Tania Lombrozo is a Professor of Psychology at Princeton University, as well as an Associate of the Department of Philosophy and the University Center for Human Values. She previously served as a Professor of Psychology at the University of California, Berkeley. She received her Ph.D. in Psychology from Harvard University in 2006 after receiving a B.S. in Symbolic Systems and a B.A. in Philosophy from Stanford University. Dr. Lombrozo’s research aims to address foundational questions about cognition using the empirical tools of cognitive psychology and the conceptual tools of analytic philosophy. Her work focuses on explanation and understanding, conceptual representation, categorization, social cognition, causal reasoning, and folk epistemology. She is the recipient of numerous early-career awards including the Stanton Prize from the Society for Philosophy and Psychology, the Spence Award from the Association for Psychological Science, a CAREER award from the National Science Foundation, and a James S. McDonnell Foundation Scholar Award in Understanding Human Cognition. She blogs about psychology, philosophy, and cognitive science at Psychology Today and for NPR’s 13.7: Cosmos & Culture.
Alejandro Vesga is a philosopher joining the UCHV as a postdoctoral research associate in the Cognitive Science of Values. He holds a Ph.D. in philosophy from Cornell University and did his BA and MA in philosophy at Universidad de los Andes, in Bogotá, Colombia. His interests revolve around the nature and cognition of various kinds of normativity. He is interested in how the instrumental rationality of cooperative action provides a unifying fulcrum to explain the epistemic, linguistic, moral, and social norms that govern human communication. Currently, he is developing empirical work on whether our explanatory cognition behaves differently when we judge why some things should be the case and why some things are actually the case. Beyond these topics, he is also interested in Latin American and social-political philosophy.
(website) Sarah is a graduate student studying explanation. Her research prior to grad school has focused on understanding folk teleology and teleological explanation (or reasoning about purposes and explanations referring to those purposes). More broadly, Sarah is interested in what makes an intuitively satisfying explanation and what role those intuitions should play in broader theories. She can be reached at [email protected].
Casey is a graduate student studying how causal reasoning – how people attribute causes to outcomes, events, or beliefs – and moral reasoning – how people decide who, what, and when to morally blame – are intertwined. Specifically, how do people form explanations for why things happen, and what kinds of explanations are viewed as good or preferable? In what ways does this process of forming explanations shape the moral judgments that we make, and vice versa? Casey studies these topics in both adults and children from perspectives of psychology and philosophy.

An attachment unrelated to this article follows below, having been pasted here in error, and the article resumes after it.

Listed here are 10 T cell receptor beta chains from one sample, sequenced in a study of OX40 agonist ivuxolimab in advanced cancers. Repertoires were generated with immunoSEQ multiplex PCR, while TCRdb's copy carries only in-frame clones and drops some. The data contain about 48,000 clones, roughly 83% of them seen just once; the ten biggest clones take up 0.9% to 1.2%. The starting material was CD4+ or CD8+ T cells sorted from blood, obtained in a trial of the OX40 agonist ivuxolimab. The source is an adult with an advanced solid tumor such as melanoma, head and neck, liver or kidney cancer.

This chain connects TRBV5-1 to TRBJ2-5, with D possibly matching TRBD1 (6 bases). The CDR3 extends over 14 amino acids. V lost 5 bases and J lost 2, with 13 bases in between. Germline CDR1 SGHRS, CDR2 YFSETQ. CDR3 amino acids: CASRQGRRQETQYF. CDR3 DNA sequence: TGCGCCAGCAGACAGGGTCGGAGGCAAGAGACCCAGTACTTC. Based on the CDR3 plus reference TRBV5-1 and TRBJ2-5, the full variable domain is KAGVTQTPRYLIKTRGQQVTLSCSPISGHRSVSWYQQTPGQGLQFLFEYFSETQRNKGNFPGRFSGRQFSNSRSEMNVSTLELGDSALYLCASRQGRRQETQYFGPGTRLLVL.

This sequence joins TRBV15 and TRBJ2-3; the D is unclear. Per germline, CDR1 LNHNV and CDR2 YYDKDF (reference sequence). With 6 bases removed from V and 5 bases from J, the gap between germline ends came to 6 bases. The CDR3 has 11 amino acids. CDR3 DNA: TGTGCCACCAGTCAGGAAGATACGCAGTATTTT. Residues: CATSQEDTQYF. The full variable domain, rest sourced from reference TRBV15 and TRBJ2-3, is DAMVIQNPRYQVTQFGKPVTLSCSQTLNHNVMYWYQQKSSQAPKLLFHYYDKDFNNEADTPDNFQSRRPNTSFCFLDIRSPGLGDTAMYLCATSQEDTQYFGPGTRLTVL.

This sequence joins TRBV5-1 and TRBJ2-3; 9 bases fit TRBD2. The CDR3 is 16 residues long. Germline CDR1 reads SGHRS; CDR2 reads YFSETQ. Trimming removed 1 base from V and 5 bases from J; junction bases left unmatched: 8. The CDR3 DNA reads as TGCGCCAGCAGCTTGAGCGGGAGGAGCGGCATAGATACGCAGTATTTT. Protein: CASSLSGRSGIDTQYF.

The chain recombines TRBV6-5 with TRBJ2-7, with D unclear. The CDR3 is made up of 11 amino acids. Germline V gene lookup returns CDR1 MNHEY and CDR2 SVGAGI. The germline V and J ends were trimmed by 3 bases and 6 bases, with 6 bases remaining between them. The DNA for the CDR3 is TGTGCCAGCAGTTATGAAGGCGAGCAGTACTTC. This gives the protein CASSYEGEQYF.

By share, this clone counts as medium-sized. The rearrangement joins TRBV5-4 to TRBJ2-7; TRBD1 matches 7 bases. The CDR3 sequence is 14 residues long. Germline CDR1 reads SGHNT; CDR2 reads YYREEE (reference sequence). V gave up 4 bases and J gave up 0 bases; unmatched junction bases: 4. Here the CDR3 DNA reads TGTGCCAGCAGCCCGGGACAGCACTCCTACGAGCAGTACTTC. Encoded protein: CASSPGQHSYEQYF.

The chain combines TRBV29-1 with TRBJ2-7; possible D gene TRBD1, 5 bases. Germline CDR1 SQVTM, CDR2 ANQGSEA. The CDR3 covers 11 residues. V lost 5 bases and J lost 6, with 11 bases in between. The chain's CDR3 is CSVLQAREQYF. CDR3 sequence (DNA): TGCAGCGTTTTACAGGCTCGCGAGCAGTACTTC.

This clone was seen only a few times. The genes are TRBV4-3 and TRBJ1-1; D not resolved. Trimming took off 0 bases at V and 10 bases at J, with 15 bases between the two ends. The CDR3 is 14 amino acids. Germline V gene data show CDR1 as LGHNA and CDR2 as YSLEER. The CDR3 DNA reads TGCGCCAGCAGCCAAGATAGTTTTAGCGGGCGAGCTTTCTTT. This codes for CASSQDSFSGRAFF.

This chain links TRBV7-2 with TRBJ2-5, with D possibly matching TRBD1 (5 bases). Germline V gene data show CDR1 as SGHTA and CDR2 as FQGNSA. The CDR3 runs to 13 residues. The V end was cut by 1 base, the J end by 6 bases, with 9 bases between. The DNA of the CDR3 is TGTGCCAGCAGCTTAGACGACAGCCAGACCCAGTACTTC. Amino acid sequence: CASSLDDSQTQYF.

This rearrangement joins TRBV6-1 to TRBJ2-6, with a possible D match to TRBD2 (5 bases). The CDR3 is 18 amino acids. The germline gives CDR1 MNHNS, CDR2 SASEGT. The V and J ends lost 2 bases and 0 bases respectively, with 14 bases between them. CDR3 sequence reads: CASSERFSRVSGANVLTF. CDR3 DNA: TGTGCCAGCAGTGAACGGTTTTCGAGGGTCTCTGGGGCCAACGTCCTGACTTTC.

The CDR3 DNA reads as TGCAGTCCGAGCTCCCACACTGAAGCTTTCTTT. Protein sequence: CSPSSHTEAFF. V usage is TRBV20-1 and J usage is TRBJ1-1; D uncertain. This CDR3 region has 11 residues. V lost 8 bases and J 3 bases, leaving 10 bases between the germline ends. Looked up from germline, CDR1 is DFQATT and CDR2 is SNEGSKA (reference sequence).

Kerem is passionate about understanding belief formation and updating. His research aims to unravel the conditions under which these crucial phenomena—forming an opinion and changing one’s mind—occur, both explicitly and implicitly. Currently, he is interested in exploring situations in which epistemic and non-epistemic functions of beliefs are in conflict. He can be reached at [email protected].
Francisco Cruz is a visiting graduate student from the University of Lisbon, where he is presently conducting research on lay beliefs about psychological science. Specifically, he studies the perceptions of the general public about the explanatory power of psychological science, how to circumvent skepticism towards psychology, and the sources of information people defer to across sciences. Having broad research interests, from fundamental to applied, and an interdisciplinary approach, Francisco also works on topics as diverse as face and word processing, perceptions of heterogeneity in social groups, and expert trespassing testimony.
Logan is fascinated by abstract representations. Abstractions provide a basis for generalization, reasoning, inferences from sparse data, etc. Bayesian probabilistic models capture abstraction well, but it is less clear how neural networks could embody and manipulate such abstractions. He hopes to illuminate this problem through novel ways of visualizing and probing neural networks, and by drawing from philosophical concepts regarding the structure of beliefs and knowledge. He can be reached at [email protected].
Sana is fascinated by the intersection of clinical, social, and developmental psychology. She is keen on researching how moral, interpersonal, and intrapersonal factors influence cognition and motivate behavior in children, adolescents, and adults. In addition, how do these factors influence their overall development? Sana is currently pursuing her A.B. in Psychology and certificate in South Asian Studies at Princeton University. She can be reached at [email protected].
Josh Schoenberg is an undergraduate student, studying cognitive science and computer science. He enjoys studying how and when people form beliefs, and he is passionate about understanding the root causes of disagreement. He hopes to combine his love for cognitive science with his interest in Computer Science through computational work. He can be reached at [email protected].
Former Lab Members
& former positions within the lab